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Protest Song Of The Week: ‘I Had No Right’ by Dar Williams

Legendary peace activist Father Daniel Berrigan died at 94 years-old on April 30. He was one of the Catonsville Nine, who took draft files and set them on fire with homemade napalm in an act of resistance against the Vietnam War. The action, along with the trial of the Catonsville Nine, spurred others to commit similar acts against the war.

Berrigan also was one of the people who ignited the Plowshares movement. In 1980, at a Pennsylvania owned by General Electric, where nuclear missiles were manufactured, Berrigan and others broke in and hammered the nose cones of the warheads. The activists took files from the facility and doused them in blood.

Inspired by Berrigan, singer-songwriter Dar Williams penned a song for her 2000 album, “The Green World,” called “I Had No Right.” It recalls Berrigan and the profound and moral act of resistance, which was committed.

“God of the poor man this is how the day began. Eight co-defendants, I, Daniel Berrigan,” the song begins. “Oh, and only a layman’s batch of napalm. We pulled the draft files out. We burned them in the parking lot. Better the files than the bodies of children.”

It was Berrigan’s contention that this “fracture of good order” was a justifiable lawless act in defense of inhumanity. Killing was a far worse disorder. “Life and gentleness and community and unselfishness is the only order we recognize. For the sake of that order, we risk our liberty, our good name,” Berrigan said in a statement in 1968.

For the chorus, Williams sings, “I had no right but for the love of you. I had no right but for the love of you.”

Berrigan recognized he was committing crimes, but in his mind, it was far better to be a peace criminal than a war criminal.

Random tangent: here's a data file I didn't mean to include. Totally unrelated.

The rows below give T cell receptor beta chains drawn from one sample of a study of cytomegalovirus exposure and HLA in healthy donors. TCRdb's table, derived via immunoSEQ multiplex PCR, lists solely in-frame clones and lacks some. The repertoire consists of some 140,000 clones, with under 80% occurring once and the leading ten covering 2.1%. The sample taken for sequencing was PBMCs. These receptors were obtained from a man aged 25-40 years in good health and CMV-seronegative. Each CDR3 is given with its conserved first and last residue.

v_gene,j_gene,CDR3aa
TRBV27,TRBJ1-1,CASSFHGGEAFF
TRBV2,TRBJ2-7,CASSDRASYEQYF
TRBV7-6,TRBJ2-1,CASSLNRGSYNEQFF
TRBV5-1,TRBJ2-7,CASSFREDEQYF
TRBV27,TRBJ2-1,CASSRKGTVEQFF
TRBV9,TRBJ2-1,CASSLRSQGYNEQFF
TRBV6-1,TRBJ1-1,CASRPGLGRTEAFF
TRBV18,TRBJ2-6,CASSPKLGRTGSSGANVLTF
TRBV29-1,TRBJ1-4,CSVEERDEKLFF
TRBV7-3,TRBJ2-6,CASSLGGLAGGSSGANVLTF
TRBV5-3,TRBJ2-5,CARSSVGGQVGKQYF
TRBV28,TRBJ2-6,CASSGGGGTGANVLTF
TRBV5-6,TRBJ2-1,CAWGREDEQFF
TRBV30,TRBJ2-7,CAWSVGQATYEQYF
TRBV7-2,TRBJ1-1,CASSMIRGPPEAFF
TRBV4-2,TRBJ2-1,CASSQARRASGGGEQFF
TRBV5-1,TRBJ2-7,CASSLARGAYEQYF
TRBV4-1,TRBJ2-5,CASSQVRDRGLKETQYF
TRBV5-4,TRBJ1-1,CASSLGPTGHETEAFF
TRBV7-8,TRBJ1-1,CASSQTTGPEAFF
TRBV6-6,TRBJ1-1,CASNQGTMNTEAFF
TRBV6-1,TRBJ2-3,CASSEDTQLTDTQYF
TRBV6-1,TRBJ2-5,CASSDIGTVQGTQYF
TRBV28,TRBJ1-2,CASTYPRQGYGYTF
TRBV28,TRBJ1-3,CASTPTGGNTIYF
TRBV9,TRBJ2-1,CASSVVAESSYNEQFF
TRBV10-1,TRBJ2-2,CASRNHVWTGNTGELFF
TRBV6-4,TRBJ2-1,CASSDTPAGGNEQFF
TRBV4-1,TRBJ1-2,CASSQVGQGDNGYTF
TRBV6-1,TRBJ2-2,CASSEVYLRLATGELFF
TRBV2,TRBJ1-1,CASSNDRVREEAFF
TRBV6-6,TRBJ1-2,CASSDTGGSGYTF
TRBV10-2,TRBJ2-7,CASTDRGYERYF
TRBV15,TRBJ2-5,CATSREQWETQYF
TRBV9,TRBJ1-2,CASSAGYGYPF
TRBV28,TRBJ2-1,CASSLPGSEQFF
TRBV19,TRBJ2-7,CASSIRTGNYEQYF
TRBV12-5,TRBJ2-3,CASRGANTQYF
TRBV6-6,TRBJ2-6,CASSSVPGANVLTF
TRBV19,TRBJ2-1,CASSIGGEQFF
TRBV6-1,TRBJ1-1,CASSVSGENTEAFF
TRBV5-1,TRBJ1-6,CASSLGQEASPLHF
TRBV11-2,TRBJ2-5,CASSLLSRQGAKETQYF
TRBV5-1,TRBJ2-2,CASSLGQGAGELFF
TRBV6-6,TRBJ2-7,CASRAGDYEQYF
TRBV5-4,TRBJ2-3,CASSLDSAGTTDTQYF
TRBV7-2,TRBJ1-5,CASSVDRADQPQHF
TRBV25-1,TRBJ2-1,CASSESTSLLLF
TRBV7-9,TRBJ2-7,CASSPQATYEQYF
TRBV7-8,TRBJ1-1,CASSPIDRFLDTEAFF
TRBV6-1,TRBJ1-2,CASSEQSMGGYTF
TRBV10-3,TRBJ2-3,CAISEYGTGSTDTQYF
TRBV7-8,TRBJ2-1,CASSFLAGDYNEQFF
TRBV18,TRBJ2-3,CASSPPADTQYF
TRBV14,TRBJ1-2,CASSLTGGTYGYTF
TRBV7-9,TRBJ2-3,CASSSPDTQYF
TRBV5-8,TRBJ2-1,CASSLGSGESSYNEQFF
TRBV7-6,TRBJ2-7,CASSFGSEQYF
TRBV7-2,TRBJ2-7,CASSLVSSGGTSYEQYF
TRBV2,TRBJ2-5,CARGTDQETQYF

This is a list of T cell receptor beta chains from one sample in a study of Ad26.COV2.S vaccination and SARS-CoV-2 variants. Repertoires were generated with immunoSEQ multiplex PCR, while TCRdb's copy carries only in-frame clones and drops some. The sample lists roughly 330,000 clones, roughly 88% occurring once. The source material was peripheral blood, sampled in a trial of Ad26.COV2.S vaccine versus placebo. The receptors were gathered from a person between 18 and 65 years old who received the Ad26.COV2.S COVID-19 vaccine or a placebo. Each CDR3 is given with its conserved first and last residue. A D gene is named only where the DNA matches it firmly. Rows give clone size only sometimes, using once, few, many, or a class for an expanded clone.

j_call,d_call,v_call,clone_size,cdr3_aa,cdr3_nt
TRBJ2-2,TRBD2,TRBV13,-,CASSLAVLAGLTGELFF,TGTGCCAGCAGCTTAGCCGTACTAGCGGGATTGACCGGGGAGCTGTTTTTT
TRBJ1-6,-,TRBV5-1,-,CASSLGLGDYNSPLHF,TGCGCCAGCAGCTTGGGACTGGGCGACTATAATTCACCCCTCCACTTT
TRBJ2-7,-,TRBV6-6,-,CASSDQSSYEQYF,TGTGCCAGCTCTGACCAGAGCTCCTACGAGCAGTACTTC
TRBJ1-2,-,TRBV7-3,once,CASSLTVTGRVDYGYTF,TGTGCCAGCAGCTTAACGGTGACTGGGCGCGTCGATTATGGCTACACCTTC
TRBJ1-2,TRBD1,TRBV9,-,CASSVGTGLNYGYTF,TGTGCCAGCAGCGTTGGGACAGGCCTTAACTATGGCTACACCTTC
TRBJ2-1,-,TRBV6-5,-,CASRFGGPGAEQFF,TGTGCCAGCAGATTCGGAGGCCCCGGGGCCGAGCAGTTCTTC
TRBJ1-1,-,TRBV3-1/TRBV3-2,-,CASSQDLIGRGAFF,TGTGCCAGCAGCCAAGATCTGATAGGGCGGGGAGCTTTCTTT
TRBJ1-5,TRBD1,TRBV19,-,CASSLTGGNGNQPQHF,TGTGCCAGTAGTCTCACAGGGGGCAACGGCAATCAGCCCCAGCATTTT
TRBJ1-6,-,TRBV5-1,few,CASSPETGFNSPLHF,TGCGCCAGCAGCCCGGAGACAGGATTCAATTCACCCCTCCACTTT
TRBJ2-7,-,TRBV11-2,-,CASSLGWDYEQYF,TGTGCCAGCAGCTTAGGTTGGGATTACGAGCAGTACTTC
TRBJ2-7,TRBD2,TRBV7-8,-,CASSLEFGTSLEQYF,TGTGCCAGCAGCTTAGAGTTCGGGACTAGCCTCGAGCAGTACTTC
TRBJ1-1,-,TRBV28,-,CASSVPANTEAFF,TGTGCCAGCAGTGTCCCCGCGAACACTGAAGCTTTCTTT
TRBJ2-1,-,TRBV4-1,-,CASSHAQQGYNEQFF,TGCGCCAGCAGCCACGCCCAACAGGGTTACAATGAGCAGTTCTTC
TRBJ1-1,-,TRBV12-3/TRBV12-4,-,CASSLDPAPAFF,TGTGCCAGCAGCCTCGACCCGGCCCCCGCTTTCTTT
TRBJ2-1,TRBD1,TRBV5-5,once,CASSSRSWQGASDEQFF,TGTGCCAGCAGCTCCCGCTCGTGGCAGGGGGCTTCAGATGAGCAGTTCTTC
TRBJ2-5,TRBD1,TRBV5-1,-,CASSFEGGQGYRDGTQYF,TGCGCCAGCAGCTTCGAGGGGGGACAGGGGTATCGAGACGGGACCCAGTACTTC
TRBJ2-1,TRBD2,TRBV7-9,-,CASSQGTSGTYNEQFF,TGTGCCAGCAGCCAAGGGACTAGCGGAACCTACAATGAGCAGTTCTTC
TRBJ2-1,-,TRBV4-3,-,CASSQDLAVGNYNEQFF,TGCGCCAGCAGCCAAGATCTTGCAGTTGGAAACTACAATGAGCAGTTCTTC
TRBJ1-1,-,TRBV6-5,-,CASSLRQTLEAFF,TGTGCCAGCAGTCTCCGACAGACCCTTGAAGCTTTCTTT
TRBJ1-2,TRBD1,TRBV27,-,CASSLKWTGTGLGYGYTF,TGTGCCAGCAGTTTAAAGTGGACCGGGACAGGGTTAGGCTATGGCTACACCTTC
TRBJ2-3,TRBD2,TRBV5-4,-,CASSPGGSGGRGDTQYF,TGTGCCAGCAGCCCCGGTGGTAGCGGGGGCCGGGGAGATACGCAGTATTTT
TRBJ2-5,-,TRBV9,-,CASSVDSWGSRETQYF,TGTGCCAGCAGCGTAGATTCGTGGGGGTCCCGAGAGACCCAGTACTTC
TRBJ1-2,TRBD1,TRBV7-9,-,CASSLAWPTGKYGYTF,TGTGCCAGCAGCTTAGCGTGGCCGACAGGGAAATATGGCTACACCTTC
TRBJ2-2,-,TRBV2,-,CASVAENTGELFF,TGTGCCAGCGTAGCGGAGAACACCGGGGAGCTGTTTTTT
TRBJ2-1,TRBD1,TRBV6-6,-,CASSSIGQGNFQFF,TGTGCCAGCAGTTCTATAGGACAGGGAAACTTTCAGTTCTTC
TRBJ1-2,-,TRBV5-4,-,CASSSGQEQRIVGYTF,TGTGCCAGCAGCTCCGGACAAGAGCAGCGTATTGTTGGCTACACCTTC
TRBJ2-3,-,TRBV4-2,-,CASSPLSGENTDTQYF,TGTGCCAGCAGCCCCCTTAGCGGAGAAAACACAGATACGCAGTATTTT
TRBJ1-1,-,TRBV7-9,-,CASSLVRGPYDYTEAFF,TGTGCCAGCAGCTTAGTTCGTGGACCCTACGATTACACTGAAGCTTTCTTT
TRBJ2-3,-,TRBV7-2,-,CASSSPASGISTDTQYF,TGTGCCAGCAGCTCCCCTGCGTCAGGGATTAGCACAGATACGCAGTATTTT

The second verse of the song is inspired by the time Berrigan spent in Vietnam in bomb shelters with the Vietnamese. He was with them as the U.S. military bombed civilians. “They dropped their bombs. Right where my government knew I would be,” sings Williams.

As summarized by Williams, “All my country saw were priests who broke the law.” Berrigan was convicted. He went underground until the authorities caught up with him. He served two years in prison.

“I had no right but for the love of you. And every trial I stood, I stood for you.”

Berrigan was a spirit of selflessness, a humanitarian who had the courage to put his body on the line and time and time again, and he did it for the future, especially the children of next generations.

In a well-known poem called “Some” by Berrigan, he says he and others stood for the cause, the heart’s beat, the children born, and the risen bread.

The life he lived was committed to fighting war, nuclear weapons, and poverty. Dar Williams’ song is a fine way to take a few minutes and pay tribute to his spirit.

Listen to the song by clicking the below player:


Are you an independent artist who has written and/or produced a protest song that you would like featured? Or do you have a favorite protest song? Submit a song to protestmusic@Shadowproof.com

Kevin Gosztola

Kevin Gosztola

Kevin Gosztola is managing editor of Shadowproof. He also produces and co-hosts the weekly podcast, "Unauthorized Disclosure."